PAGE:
Thursday, November 18, 2004
Tuesday, November 16, 2004
Look: no one ever promised for sureTo give you an extra taste of what flavors and textures were offered for today:
that we would sing. We have decided
to moan. In a strange dance that
we don't understand till we do it, we
have to carry on.
After reading this I thought, "Wow! I want to do that!" I have read Ship Fever and really enjoyed it. To anyone who isn't already a subscriber, I highly recommend it. It has given me a lot of joy over the months I have been reading it.
It's the birthday of the novelist Andrea Barrett, (books by this author) born in Boston, Massachusetts (1954). She is known for writing about botanists, oceanographers and geologists in novels such as The Forms of Water (1993) and The Voyage of the Narwhal (1998).
She grew up on Cape Cod, and spent most of her time near the ocean, fascinated by sea life. She decided to study biology in college and went on to study zoology in graduate school.
At some point, she decided she was more interested in history than biology, and started studying medieval religion. It was while she was writing papers about the Spanish Inquisition that she realized she should be a writer. She said, "I'd go to the library and pull out everything, fill my room and become obsessed with the shape and the texture of the paper, and the way the words look, trying to make it all dramatic. At some point I realized: 'Hey, this isn't history, and I'm not a scholar.'"
She worked as a secretary in medical labs, trying to write. After years of struggling to finish her first novel, she showed it to a writer at the Bread Loaf Writer's Conference, and he told her to throw it away. She was so upset that she cried for a day, but then she took his advice and wrote her novel Lucid Stars which was published in 1988. Her collection of short stories Ship Fever (1996) became a best-seller after winning the National Book Award.
Because so many of Barrett's books deal with scientists, she constantly has to do research before she writes. She said, "I love research...I describe a [sailor] character who has to go belowdecks, and I think, 'So what is belowdecks?...Then I have to get books about ship building, ship history, immigration history, so I can write a little more...I love learning that way—lurching from subject area to subject area. When you're lit by your own purposes, it's astonishing how easily you can leap into a new field and get to that center of passion."
In order to finish her book The Voyage of the Narwhal, about a group of British scientists exploring the Arctic, Barrett traveled to Antarctica herself.
Her most recent book is Servants of the Map (2002).
Andrea Barrett said, "I think science and writing are utterly the same thing. They are completely rooted in passion and desire, if they're any good at all. You can fall in love with the natural world in the same way you fall in love with a person. There's that same sense of helplessness, of lacking control over how much of your life you want to devote to it."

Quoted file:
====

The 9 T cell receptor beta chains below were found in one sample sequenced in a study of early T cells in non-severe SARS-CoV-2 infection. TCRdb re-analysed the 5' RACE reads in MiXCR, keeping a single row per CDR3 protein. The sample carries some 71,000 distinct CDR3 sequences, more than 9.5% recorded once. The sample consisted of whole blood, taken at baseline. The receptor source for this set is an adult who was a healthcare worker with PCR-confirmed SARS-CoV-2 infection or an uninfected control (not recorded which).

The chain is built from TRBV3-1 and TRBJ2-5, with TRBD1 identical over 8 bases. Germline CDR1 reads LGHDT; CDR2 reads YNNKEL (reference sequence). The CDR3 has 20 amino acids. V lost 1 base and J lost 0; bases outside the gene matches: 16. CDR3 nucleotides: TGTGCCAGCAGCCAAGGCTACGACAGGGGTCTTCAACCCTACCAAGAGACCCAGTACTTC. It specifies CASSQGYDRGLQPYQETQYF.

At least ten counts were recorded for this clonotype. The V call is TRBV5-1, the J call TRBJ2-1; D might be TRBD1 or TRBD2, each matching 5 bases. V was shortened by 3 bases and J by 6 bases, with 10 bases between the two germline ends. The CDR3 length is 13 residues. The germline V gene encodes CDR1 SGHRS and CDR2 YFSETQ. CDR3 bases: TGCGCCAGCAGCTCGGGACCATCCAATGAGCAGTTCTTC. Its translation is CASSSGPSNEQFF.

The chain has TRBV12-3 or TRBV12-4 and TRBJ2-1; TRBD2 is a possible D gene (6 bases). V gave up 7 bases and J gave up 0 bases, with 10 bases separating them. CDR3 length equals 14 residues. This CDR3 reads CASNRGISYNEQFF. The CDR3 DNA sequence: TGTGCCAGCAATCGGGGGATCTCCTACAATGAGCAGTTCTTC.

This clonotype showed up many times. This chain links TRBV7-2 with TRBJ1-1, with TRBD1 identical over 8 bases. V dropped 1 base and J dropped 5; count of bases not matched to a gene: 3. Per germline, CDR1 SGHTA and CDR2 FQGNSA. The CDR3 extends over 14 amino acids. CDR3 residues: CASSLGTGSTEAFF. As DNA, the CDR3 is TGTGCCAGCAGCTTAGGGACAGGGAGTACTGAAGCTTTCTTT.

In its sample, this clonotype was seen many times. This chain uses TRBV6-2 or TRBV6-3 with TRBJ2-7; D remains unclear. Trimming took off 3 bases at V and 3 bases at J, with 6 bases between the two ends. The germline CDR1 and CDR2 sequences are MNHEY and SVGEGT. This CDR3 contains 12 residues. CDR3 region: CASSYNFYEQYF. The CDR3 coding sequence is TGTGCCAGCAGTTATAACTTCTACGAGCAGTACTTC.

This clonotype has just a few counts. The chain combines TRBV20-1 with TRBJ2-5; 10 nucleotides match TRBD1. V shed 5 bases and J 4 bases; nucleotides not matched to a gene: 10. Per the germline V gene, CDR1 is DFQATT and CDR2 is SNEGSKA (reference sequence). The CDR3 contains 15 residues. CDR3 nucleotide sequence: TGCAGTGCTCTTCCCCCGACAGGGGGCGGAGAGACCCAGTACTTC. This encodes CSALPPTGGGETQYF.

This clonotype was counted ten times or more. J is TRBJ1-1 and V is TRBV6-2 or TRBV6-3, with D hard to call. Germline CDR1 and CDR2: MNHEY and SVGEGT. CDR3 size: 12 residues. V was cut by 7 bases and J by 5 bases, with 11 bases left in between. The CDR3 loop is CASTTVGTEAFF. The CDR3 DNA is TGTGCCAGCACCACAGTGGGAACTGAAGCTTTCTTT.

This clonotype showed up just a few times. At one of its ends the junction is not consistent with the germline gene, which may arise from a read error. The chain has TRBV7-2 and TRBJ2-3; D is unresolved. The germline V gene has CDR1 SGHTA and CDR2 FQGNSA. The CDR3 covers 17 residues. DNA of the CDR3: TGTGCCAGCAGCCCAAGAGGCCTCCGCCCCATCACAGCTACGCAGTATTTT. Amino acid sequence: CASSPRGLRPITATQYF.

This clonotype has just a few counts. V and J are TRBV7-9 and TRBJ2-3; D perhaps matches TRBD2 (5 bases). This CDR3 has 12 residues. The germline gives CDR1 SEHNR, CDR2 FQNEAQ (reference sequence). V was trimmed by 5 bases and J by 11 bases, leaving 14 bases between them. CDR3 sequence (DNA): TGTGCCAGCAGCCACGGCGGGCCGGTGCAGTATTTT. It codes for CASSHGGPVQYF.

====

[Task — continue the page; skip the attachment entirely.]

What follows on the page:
She also said, "It's hard to explain how much one can love writing. If people knew how happy it can make you, we would all be writing all the time. It's the greatest secret of the world."
Support Minnesota Public Radio and NPR through your local public radio station if you can. They do good work!
Monday, November 15, 2004
I was thinking this morning about what I have done, learned and experienced in these weeks free from the day to day demands. I imagined that without the usual household chores, I would have an enormous amount of free time. I would luxuriate in baths each night, go to the gym, write long entries in my blog, crochet an afghan for my sister, read lots of books, mediate each day. Guess how many of those things I have done? Not too many. I am spending more time at work. My drive is much longer to and from work. I am spending time with my friend but I am not living the life I expected. I also expected to lose weight. Maybe I have a little but it has not dropped off as I expected. I did not transform from an overweight unkempt woman to a svelte sex goddess. I have been to the gym exactly 3 times. I have gone for 1 walk (although I now park in a lot farther from work so I end up walking 20 mins a day to and from the car). I have not started training for a triathlon as I expected. I have not started getting up at 5 AM. I am not zipping around with unbounded energy. Now it seems to me that my impossible expectations of life and myself are my main problems.
Mulling this over for a while and something remarkable came to me. Why not just lower my expectations? Why not write to do lists containing 5 items rather than 25 or 50? Why not schedule the 8 hours of sleep that I need instead of condemning my wimpy biology? Why not plan for the goofing off (or socializing depending on your point of view)? Why not write the couple of candy bars a week into the diet and learn to live with it for now? I am tired of feeling like a failure. According to my view of the universe I have been failing for 40 years. I just can't stand to fail anymore and the only way I can see to start succeeding is to lower my standards, ridiculously. Make goals that are laughable (to my overachiever brain). That's my new plan. So what's slated for tonight. Not much. Therapy from 8-9 and then home to relax, maybe a bubble bath, but if not, then not. Anything is ok. It may be hard to believe someone can feel guilty about not getting a bubble bath but if it's on the list and I haven't checked it off... Drive home, go to bed sometime, preferably wearing pajamas and having brushed my teeth (flossing optional, I am being gentle and relaxed). That is one evening's goals I expect to achieve. :)